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Bend filmmaker’s new documentary highlights Oregon woman’s perseverance, overcoming tragedy

BEND, Ore. (KTVZ) – The new documentary film “Space, Hope and Charity” tells the remarkable journey of Charity Woodrum, a young woman from rural Oregon who overcomes tragedy as she pursues a career in astrophysics.

Woodrum grew up in poverty in Canyonville, where she had dreamed of working for NASA one day, but had never met a scientist. At the age of 28, married and nine months pregnant, Woodrum decided to follow her passion and returned to school to study physics.

Woodrum was thriving at the University of Oregon. By her junior year, she had completed a NASA internship, her family was happy, life seemed perfect.

Then, what she refers to simply as “The Worst Day.” January 15, 2017.

As Woodrum, her husband Jayson Thomas, 37, and son Woody Thomas, 3, walked in the sunshine at Boice-Cope State Beach in Oregon, they were hit by a sneaker wave. Charity was the sole survivor.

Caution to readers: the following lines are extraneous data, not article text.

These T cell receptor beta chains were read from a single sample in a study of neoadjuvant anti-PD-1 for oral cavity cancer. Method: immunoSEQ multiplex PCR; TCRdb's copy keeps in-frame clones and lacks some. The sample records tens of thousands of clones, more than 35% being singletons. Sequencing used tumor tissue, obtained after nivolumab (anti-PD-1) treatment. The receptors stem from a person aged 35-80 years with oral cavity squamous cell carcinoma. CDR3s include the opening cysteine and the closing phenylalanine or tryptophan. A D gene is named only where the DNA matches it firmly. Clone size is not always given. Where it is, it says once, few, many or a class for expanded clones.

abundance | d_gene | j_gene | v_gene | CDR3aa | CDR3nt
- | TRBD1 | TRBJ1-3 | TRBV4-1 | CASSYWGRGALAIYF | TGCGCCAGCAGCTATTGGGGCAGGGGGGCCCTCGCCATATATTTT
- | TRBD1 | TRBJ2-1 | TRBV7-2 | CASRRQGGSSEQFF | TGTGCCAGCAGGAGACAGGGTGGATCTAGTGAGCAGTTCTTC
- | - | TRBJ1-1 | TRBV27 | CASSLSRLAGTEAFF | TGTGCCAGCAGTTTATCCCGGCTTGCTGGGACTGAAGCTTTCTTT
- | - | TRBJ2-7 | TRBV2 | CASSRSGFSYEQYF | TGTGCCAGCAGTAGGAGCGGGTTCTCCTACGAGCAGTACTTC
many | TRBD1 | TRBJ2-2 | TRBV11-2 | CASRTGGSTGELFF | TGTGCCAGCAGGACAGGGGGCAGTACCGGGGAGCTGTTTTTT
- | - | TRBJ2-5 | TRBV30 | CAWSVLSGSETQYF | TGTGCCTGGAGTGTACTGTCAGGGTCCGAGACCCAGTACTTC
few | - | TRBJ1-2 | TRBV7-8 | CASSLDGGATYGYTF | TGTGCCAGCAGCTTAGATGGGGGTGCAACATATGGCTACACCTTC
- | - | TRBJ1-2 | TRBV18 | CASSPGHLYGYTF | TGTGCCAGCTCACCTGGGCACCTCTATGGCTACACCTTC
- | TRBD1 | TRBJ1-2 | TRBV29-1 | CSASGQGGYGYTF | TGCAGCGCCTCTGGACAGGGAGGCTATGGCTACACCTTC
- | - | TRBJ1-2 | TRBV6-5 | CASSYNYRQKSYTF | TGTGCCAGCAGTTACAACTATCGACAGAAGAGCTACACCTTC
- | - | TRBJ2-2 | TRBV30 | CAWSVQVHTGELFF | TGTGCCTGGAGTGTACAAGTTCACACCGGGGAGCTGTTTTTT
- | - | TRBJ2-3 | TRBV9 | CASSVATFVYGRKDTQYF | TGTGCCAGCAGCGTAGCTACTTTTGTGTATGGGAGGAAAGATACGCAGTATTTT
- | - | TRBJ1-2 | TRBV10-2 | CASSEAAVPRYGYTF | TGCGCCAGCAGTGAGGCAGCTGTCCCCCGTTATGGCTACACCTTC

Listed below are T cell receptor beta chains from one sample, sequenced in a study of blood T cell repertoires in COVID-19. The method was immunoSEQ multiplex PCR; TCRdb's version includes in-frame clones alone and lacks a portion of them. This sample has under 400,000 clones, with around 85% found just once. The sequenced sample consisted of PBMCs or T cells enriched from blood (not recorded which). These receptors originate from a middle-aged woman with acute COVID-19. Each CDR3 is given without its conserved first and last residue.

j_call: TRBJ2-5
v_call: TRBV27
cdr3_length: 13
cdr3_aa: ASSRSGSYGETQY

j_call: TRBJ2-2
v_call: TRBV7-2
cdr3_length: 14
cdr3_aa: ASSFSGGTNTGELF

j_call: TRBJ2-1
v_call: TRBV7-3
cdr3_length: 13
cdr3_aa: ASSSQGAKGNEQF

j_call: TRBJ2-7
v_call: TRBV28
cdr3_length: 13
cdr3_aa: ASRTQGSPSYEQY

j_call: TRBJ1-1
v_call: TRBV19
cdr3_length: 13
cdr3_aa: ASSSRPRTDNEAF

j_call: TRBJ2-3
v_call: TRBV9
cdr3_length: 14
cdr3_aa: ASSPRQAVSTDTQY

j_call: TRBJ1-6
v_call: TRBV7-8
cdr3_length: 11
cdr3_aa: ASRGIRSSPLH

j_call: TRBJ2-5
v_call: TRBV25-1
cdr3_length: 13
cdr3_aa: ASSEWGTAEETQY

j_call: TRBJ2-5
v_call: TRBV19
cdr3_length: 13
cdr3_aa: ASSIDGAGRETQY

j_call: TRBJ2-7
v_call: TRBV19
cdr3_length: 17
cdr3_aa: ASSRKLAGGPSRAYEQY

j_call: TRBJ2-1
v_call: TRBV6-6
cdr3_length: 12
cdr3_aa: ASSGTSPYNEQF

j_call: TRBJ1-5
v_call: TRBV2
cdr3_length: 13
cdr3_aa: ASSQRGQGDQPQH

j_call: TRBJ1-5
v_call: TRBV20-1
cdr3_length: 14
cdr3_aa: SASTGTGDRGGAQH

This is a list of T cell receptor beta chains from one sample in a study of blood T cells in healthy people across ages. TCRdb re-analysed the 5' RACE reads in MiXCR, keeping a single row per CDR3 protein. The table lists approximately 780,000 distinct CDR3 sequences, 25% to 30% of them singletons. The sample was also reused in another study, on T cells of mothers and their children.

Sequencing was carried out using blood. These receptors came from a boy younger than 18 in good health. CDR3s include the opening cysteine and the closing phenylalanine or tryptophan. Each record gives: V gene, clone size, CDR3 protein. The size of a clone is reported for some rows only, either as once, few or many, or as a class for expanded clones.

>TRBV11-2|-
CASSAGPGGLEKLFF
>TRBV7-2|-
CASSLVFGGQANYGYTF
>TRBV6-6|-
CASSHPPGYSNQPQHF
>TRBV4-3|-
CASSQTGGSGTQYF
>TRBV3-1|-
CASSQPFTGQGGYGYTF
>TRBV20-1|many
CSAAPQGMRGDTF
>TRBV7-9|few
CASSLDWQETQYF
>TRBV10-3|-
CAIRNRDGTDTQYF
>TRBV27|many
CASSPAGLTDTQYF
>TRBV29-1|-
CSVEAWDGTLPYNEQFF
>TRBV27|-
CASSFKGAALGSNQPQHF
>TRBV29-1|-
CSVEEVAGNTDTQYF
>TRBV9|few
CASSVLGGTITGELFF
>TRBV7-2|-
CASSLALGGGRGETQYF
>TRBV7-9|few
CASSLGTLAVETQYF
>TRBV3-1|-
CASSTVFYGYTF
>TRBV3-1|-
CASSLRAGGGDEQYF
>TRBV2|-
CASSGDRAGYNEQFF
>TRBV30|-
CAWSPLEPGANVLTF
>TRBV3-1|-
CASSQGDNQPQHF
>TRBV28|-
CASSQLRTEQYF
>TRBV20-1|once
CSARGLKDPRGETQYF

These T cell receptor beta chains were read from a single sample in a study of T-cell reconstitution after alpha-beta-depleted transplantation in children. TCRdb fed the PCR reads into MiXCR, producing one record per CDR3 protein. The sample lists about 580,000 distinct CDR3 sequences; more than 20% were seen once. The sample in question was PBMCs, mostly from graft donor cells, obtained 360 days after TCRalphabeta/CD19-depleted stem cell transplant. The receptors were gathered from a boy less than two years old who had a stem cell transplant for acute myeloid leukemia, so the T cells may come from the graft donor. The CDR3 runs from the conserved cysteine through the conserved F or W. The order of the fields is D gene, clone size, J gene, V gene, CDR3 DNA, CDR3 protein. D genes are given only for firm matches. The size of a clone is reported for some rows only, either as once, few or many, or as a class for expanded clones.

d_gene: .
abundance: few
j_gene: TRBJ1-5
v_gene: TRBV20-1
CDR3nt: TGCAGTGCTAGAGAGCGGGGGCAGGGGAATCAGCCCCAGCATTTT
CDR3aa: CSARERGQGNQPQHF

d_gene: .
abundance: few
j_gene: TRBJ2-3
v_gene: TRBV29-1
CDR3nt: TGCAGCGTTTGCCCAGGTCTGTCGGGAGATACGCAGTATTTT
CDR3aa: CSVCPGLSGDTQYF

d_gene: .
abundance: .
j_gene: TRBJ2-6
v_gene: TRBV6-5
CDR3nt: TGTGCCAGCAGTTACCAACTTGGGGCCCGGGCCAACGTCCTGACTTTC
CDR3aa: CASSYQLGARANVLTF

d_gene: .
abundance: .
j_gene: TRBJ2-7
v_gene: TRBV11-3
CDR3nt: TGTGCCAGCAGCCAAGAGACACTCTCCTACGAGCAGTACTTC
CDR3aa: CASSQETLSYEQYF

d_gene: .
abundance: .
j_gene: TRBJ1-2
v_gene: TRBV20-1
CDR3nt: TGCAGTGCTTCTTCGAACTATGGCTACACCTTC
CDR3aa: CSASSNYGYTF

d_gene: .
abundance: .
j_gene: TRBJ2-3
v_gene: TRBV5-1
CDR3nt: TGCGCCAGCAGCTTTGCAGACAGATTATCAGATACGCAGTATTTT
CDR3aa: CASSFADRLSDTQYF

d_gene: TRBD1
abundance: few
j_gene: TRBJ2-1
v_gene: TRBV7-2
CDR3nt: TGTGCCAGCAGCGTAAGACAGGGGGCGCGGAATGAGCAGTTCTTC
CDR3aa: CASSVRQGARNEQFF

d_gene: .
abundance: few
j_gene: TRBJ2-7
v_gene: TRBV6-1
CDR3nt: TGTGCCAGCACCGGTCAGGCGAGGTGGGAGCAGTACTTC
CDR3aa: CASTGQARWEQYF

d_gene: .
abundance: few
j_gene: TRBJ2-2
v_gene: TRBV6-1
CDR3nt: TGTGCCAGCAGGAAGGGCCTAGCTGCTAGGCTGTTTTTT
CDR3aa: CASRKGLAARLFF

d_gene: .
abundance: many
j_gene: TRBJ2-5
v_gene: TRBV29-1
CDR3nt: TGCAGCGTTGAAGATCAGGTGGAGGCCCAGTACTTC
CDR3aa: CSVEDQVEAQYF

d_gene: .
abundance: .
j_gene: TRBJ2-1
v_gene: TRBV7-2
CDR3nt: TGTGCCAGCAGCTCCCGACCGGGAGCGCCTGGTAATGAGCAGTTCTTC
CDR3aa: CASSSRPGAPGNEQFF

Mentors, old friends and perfect strangers rallied around Woodrum, helping her get her life back on track. She is now earning a Ph.D. in astrophysics at the University of Arizona, working as a member of the James Webb Space Telescope NIRCam Team.

Woodrum said, “Astrophysics saved my life. It’s not the life I planned, because Jayson and Woody aren’t here, but I am still seeking purpose through pursuing my goals and spending time with my community of loved ones.

With help from the Roundhouse Foundation, a supporter of the film, Woodrum has created “Woody’s Stars,” a fund of the Oregon Community Foundation in her son’s name, to provide financial support and mentorship to college students interested in STEM.  

She said, “I can’t think of a better way to honor Woody than to help students follow their dreams. He was an empathetic and generous kid, and would be so proud.”

The film, directed and produced by Sandy Cummings, is currently being submitted to film festivals across the country and will be screened at the American Astronomical Society’s meeting in Seattle on Monday, Jan. 9.

“The film is a hero’s journey, highlighting the power of human connection in creating resiliency and changing lives," Cummings said. "Charity chose to share her deeply personal story in order to inspire hope in others.”

For more information about the film, visit

For more information about Woody’s Stars and to make a donation, visit

The film was made with support from the Heising-Simons Foundation, Roundhouse Foundation, Starview Foundation, and Research Corp. for Science Advancement. Fiscal sponsorship provided by International Documentary Association.

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